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Private sector business activity in the 17-nation eurozone fell sharply in March, adding to an increasingly gloomy outlook for the economy, a key survey showed on Thursday.
The Markit Eurozone Composite Purchasing Managers Index dropped to 46.5 points in March, unchanged from the initial estimate but well short of February's 47.9 and the boom-bust line of 50 points.
Markit said the downturn was now accelerating at its fastest rate since November, confounding hopes that the worst of the debt-crisis slump was over.
The report will fuel concern that "the eurozone downturn shows no signs of ending," Chris Williamson, Markit's chief economist, said in a statement.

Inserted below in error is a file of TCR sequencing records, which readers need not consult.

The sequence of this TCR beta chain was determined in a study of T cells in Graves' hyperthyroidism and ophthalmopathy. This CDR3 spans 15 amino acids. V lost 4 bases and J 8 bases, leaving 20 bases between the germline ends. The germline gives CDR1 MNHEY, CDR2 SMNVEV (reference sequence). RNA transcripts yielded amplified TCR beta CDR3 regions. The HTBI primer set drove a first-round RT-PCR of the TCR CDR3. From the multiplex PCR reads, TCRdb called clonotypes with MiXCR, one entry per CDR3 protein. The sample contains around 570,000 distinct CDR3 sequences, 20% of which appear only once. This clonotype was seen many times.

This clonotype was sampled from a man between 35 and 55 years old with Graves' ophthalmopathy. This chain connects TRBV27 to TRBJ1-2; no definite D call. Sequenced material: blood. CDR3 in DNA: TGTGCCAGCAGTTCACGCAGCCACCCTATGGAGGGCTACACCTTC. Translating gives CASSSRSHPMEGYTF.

"The recession is deepening once again as businesses report that they have become increasingly worried about the region's debt crisis and political instability," Williamson said.
Continued uncertainty in Italy was "commonly cited as a key factor clouding the economic outlook," he said, adding that the "botched bail-out of Cyprus could well filter through to a further worsening of business sentiment ... in April."
Williamson noted too that "growth almost stalled in Germany, which suggests that the only source of bright light in an otherwise gloomy region has once again begun to fade."
The March index reading for Germany, Europe's biggest economy, hit a three-month low of 50.6 points to leave it just in positive territory.
France was stuck at a 48-month low of 41.9 points while Italy was on 44.9, a two-month high.
Markit's Eurozone Manfacturing PMI survey released earlier this week painted a similarly bleak picture of a faltering economy where unemployment now runs at a record 12 percent.